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Deductive Argument Essay

In this essay I will be arguing against Plato’s theory of knowledge given in the Republic’s divided line. I will distinguish the differences and similarities in the epistemological concepts of Plato and Aristotle intending to explain how one comes to have knowledge and the process through which it’s obtained. As support, I will explain Plato’s theory of forms and Aristotle’s theory of essence because they are a direct correlation to their view of knowledge through reality. Plato’s theory of Forms is a theory of knowledge and a theory of being.

He describes, in the divided line, the division of existence. Plato believes the source of our knowledge is separate from this world. Participation connects us to this world. In the divided line he separates the visible and the intelligible or becoming and being. The top half is knowledge and the bottom half as opinion. The bottom half represent the lesser of reality, which includes perception and imagination, along with physical objects and shadows. The upper half includes metaphysics, higher forms, mathematical forms, epistemology, understanding and thinking.

His theory of Forms involves images, sensible objects, concrete forms and abstract forms. Images are the lowest form of knowledge. Images only provide us with opinion and imagination. Sensible objects comes next which provides us with seeing something and having a belief about it by sensing it and perceiving it. Concrete forms allow us understanding, meaning we understand the parts of X by thinking. Finally, the highest form is the abstract form which is the most essential ‘pure thought’ of what X is.

To Plato, this Essence is eternal and unchanging, making it necessary and true. According to Plato we know X, if and only if we have a direct grasp of X’s form or essence. Let’s break this argument down. So Imagination is a state of mind which takes sensible moral notions at face value just as it does sensible appearances or forms of the world at face value. For example, if you are viewing a palm tree you are using your imagination and Plato says is our opinion about what we are viewing, a palm tree. So imagination is perception and not knowledge.

If A (Imagination is taking sensible notions and appearances or forms of the world at face value) then B (imagination is perception). A? B A ?B Using our common sense we have belief in the reality of the visible objects and concrete moral teachings (sufficient guide for action) without knowledge of the reason for such beliefs. Belief is faith and conviction, not knowledge. If C (Using our common sense we have belief in the reality of the visible objects and concrete moral teachings (sufficient guide for action) without knowledge of the reason for such beliefs) then D (belief is faith and conviction).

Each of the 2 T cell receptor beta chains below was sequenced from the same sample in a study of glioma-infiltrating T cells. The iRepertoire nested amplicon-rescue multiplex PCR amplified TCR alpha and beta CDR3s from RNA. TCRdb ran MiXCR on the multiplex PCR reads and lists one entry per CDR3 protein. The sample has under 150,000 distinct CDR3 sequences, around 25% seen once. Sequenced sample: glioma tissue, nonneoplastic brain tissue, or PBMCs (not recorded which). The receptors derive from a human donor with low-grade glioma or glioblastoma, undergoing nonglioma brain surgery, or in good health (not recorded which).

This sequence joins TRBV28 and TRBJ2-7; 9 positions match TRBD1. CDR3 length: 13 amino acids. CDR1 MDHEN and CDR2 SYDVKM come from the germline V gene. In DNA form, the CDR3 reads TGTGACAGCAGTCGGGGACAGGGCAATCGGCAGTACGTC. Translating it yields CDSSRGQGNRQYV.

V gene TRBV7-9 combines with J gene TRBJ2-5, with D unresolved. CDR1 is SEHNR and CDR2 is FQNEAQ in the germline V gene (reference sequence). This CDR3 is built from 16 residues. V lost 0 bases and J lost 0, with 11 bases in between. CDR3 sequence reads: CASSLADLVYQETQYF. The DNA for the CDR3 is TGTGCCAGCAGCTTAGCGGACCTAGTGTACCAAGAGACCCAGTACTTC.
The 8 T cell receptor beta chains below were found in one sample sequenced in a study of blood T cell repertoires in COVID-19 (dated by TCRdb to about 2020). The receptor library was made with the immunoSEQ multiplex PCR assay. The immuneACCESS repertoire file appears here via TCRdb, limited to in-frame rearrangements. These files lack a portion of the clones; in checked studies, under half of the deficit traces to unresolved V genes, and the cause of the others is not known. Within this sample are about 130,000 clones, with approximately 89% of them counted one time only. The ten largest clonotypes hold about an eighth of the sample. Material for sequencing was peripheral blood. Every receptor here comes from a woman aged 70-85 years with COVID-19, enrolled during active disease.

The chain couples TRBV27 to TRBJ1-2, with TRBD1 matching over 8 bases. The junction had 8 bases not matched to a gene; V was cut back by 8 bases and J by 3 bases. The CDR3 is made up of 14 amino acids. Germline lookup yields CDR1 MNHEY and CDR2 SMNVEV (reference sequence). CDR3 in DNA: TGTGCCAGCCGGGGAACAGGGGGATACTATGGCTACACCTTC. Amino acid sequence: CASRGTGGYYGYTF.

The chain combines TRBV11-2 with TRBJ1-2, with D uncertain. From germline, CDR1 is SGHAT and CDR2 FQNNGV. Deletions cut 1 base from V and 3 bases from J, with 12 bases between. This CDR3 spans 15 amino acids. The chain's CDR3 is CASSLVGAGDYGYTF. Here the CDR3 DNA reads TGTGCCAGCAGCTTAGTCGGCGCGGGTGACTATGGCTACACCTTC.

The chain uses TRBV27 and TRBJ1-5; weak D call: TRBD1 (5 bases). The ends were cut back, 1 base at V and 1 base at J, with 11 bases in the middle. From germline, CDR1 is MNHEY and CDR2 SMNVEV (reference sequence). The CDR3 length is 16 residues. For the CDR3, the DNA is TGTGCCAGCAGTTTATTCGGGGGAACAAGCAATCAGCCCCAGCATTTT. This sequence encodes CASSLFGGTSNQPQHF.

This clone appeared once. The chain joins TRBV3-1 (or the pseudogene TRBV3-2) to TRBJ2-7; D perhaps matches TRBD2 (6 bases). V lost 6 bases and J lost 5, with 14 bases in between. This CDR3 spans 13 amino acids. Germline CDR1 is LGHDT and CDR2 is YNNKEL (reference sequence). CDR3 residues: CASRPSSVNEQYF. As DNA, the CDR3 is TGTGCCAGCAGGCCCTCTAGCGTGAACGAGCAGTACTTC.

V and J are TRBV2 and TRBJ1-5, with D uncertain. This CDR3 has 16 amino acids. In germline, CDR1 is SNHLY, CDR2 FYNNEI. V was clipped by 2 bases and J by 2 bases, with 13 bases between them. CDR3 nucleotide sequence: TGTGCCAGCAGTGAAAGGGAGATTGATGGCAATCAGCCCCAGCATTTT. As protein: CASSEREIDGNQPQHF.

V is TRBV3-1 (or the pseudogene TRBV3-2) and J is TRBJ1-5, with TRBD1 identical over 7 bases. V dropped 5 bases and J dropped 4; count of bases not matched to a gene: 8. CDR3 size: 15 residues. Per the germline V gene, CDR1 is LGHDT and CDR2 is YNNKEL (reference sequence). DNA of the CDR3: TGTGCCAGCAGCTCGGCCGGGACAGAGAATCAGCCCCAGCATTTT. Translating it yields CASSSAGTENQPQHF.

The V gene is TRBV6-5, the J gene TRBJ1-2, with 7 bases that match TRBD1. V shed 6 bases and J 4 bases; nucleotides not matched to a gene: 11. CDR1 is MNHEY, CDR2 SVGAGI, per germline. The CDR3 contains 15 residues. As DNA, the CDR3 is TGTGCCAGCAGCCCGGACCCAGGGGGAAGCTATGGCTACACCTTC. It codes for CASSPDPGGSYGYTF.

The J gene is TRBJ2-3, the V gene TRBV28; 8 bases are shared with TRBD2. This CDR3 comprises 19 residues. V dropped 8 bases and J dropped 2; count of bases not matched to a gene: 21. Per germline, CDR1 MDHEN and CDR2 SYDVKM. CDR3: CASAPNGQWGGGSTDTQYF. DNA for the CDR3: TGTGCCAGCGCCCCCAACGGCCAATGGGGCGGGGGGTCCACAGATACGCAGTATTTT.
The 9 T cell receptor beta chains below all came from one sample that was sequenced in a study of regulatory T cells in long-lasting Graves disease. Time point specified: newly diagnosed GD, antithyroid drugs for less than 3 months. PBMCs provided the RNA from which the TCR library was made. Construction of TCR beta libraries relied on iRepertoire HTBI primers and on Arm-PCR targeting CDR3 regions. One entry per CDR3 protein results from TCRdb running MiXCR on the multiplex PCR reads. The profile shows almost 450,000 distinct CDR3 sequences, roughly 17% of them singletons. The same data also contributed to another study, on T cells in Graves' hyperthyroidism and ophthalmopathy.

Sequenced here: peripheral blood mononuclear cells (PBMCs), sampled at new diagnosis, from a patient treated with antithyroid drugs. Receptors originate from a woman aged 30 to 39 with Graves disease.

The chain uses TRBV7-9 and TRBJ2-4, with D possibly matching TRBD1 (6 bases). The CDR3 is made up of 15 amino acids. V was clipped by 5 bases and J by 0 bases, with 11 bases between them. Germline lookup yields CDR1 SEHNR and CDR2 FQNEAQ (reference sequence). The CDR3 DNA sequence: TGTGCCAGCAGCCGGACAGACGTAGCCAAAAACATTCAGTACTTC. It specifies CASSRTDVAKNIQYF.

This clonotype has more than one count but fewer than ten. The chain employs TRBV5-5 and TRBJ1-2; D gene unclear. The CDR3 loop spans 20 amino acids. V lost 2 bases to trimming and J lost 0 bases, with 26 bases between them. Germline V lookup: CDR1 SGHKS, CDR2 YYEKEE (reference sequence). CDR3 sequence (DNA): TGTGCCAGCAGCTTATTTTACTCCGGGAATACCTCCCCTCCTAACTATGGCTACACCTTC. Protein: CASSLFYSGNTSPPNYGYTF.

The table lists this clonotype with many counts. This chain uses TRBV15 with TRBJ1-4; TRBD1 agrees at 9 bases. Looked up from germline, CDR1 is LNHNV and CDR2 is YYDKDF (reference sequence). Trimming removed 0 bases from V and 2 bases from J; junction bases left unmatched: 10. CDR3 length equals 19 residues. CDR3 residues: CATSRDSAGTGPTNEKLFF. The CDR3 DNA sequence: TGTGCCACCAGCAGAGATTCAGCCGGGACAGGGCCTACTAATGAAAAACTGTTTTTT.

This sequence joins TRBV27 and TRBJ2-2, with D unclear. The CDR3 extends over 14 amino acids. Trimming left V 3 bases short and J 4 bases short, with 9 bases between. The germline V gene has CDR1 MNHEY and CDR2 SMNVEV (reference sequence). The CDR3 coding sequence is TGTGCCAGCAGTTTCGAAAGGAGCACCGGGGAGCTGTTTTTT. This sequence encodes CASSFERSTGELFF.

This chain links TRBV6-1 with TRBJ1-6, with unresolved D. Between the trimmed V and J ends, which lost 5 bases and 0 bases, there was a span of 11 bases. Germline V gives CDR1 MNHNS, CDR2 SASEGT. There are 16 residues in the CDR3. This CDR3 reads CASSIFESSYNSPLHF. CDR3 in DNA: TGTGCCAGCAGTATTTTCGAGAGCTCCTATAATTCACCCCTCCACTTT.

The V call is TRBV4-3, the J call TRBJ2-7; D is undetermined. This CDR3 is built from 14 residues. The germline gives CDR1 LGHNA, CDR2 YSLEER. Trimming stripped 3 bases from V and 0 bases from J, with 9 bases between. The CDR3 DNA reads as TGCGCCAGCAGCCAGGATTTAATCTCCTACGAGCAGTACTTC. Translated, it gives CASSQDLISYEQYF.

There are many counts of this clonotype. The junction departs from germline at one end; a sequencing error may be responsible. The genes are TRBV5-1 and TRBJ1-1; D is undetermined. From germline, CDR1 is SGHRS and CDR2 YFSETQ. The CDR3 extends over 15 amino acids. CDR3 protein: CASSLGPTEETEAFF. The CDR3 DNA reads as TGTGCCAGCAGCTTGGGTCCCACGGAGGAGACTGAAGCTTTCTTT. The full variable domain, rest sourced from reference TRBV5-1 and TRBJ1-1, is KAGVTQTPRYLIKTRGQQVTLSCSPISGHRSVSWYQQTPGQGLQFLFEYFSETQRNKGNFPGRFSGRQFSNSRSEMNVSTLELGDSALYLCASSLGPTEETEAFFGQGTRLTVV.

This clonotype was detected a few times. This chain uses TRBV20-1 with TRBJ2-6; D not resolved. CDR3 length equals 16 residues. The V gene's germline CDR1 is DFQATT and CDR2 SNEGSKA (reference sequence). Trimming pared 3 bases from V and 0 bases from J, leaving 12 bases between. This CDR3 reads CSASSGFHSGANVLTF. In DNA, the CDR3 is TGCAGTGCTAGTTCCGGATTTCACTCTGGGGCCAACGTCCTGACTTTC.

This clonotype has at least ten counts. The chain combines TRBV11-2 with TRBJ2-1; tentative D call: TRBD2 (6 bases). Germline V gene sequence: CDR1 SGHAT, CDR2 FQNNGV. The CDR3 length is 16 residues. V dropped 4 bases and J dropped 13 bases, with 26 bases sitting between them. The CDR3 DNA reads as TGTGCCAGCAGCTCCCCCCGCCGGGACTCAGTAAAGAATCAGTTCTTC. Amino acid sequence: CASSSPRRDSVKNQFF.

C ? D C ?D If A (Imagination is taking sensible notions and appearances or forms of the world at face value), B (Imagination is perception), C (Using our common sense we have belief in the reality of the visible objects and concrete moral teachings (Sufficient guide for action) and D (Belief is faith and conviction), then E (Belief and imagination are opinion and not knowledge). A B C D ? E A B C D ?E Thinking is reasoning from premise to conclusion.

This reasoning is the bridge from opinion to knowledge that is brought on by higher education, especially mathematics because pure mathematics and applied mathematics are tools used to understand X. Therefore, thinking is only understanding, not knowledge. So if F(thinking is reasoning from premise to conclusion and uses tools to gain understanding) then G(thinking is understanding). F? G F ?G From the “Good” or Episteme comes from intellect which consist of reason and dialect. This comes from philosophic conversation (dialect) by question and answer seeking (reasoning) an “account” of X.

Therefore, knowledge or Episteme is the form of the ‘good’. So, If H (knowledge comes from philosophic conversation (dialect) by question and answer seeking (reasoning) an “account” of X) then I (we have knowledge or Episteme and the form of the ‘good’) H ? I H ?I If F (thinking is reasoning from premise to conclusion and uses tools to gain understanding), G (thinking is understanding), H (knowledge comes from philosophic conversation (dialect) by question and answer seeking (reasoning) an “account” of X) then I (we have knowledge or Episteme and the form of the ‘good’).